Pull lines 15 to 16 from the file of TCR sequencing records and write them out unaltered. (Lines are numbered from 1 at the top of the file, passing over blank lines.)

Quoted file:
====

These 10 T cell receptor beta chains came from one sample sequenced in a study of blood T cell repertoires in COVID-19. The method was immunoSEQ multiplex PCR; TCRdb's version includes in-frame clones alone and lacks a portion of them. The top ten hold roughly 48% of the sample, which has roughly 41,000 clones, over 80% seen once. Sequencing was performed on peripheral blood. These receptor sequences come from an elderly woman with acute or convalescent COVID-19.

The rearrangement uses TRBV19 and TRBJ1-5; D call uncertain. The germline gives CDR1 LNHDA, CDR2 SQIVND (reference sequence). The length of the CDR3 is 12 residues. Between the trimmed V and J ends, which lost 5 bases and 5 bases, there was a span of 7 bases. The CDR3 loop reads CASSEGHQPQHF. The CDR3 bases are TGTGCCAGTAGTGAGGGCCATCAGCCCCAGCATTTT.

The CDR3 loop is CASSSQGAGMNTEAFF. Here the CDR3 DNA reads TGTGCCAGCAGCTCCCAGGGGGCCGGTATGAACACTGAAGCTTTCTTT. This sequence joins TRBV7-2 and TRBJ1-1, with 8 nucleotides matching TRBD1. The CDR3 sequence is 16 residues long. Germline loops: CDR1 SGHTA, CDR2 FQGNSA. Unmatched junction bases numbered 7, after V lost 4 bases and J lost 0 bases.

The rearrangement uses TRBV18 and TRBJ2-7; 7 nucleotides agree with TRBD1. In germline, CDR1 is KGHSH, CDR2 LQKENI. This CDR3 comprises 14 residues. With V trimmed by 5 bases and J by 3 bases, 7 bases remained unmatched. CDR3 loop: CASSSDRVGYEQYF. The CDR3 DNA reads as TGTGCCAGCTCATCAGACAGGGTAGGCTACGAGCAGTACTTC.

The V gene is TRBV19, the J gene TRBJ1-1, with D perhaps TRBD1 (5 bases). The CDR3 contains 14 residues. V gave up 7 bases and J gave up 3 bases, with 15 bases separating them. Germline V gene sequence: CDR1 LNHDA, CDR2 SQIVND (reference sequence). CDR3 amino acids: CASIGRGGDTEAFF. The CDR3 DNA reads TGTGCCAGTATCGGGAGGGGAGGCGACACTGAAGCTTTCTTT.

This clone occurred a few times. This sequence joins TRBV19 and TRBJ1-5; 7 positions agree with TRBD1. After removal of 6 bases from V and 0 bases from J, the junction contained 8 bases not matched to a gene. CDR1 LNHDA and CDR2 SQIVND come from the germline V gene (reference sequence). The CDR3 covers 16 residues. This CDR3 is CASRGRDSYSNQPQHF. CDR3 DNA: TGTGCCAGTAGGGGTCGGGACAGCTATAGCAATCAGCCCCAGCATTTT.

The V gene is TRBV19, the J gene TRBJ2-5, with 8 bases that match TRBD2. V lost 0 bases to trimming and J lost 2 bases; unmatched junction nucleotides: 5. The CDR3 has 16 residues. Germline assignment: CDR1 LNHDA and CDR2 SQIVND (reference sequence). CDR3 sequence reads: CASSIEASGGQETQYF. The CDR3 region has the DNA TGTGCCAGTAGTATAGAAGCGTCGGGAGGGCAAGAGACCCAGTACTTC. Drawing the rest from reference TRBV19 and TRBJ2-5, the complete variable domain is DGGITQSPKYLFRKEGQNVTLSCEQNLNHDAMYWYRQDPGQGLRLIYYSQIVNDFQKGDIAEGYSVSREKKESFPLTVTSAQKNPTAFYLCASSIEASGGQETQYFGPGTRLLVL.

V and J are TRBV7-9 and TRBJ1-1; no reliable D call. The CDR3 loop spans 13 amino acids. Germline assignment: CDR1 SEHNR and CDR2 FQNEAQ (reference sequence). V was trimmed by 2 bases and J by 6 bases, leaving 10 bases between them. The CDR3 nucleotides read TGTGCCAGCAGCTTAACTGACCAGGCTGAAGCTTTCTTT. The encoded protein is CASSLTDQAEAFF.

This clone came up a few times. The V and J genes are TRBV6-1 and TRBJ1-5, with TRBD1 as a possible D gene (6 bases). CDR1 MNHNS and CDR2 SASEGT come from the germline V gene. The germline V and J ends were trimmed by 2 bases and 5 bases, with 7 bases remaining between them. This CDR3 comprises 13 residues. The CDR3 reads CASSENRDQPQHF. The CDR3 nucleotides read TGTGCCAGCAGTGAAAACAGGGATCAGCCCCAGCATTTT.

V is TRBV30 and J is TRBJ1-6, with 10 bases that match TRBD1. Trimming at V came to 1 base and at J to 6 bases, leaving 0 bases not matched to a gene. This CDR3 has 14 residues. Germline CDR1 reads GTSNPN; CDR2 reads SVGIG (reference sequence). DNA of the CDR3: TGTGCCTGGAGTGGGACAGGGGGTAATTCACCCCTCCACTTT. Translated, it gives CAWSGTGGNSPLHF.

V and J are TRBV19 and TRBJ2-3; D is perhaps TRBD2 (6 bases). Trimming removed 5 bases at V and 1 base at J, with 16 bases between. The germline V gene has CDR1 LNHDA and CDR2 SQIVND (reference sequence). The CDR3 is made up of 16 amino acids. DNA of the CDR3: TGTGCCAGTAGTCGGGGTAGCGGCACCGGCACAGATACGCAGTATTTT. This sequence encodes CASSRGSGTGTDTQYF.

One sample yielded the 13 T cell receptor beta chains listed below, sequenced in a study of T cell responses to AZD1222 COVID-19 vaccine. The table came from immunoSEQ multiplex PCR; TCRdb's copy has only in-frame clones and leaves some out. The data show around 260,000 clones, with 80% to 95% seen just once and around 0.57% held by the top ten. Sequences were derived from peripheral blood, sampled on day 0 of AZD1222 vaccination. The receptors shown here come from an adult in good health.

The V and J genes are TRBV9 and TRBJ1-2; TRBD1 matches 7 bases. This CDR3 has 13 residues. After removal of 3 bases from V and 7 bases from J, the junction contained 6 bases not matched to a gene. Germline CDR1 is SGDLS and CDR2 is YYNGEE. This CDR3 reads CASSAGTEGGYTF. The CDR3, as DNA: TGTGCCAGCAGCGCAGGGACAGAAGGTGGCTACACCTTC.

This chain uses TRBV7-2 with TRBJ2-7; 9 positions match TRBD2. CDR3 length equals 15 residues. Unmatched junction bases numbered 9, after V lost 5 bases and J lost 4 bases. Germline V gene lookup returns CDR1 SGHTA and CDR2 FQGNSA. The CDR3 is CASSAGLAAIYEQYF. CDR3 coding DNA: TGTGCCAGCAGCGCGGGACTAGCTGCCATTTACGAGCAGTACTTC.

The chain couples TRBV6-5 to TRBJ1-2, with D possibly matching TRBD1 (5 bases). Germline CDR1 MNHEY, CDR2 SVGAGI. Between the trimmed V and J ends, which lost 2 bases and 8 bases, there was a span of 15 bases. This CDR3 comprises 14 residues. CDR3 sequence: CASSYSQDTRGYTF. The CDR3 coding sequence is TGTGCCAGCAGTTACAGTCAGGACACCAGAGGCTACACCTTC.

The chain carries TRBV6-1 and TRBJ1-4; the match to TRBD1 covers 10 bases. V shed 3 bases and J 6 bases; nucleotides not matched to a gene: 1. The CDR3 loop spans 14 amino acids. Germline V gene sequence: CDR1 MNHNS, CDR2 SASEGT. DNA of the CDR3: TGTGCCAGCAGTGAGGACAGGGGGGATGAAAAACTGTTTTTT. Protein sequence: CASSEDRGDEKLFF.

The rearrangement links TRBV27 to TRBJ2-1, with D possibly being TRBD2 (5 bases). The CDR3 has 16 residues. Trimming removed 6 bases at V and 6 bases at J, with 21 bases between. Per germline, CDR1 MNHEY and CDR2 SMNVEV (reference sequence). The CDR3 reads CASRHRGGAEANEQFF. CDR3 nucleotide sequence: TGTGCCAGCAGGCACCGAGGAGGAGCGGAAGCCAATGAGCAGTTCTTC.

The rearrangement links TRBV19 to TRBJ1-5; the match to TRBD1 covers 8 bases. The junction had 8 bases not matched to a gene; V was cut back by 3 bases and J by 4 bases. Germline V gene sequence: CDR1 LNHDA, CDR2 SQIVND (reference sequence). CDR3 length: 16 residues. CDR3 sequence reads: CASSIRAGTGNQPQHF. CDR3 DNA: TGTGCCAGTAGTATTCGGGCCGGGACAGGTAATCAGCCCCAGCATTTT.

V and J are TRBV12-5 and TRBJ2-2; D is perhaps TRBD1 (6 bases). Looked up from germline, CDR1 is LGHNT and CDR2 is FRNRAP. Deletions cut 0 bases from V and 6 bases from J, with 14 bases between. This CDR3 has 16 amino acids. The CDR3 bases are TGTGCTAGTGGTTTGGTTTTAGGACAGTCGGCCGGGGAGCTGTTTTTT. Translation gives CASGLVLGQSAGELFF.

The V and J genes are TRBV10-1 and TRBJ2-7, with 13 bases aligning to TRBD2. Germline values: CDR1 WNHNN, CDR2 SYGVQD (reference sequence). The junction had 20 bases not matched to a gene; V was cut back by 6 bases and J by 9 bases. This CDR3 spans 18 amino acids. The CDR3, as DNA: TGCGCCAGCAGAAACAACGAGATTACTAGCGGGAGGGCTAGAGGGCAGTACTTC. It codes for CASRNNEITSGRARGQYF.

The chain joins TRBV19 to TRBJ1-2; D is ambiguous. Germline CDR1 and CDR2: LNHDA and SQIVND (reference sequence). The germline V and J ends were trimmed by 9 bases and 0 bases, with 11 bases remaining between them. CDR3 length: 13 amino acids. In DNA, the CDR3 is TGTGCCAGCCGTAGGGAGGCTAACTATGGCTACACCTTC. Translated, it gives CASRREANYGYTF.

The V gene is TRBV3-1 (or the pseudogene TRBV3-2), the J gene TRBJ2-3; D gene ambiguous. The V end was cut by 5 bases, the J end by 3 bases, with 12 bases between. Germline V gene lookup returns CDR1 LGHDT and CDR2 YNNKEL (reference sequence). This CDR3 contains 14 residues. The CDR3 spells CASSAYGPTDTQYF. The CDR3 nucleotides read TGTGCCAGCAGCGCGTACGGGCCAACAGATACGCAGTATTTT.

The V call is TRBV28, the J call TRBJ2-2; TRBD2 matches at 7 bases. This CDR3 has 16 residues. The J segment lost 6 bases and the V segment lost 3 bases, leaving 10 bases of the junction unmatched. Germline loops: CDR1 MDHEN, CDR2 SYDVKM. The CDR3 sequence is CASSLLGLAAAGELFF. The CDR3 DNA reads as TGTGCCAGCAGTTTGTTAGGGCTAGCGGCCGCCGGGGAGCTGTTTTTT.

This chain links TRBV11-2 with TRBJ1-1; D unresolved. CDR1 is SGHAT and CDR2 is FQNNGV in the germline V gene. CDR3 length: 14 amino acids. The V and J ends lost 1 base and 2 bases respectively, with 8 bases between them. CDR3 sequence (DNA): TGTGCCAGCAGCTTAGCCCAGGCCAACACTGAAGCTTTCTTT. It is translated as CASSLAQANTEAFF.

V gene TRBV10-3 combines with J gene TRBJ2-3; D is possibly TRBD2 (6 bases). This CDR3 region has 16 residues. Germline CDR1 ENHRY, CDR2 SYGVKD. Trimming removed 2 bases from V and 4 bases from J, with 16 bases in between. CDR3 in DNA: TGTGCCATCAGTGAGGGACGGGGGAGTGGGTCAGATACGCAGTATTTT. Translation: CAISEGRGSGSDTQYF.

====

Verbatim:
The chain couples TRBV6-5 to TRBJ1-2, with D possibly matching TRBD1 (5 bases). Germline CDR1 MNHEY, CDR2 SVGAGI. Between the trimmed V and J ends, which lost 2 bases and 8 bases, there was a span of 15 bases. This CDR3 comprises 14 residues. CDR3 sequence: CASSYSQDTRGYTF. The CDR3 coding sequence is TGTGCCAGCAGTTACAGTCAGGACACCAGAGGCTACACCTTC.

The chain carries TRBV6-1 and TRBJ1-4; the match to TRBD1 covers 10 bases. V shed 3 bases and J 6 bases; nucleotides not matched to a gene: 1. The CDR3 loop spans 14 amino acids. Germline V gene sequence: CDR1 MNHNS, CDR2 SASEGT. DNA of the CDR3: TGTGCCAGCAGTGAGGACAGGGGGGATGAAAAACTGTTTTTT. Protein sequence: CASSEDRGDEKLFF.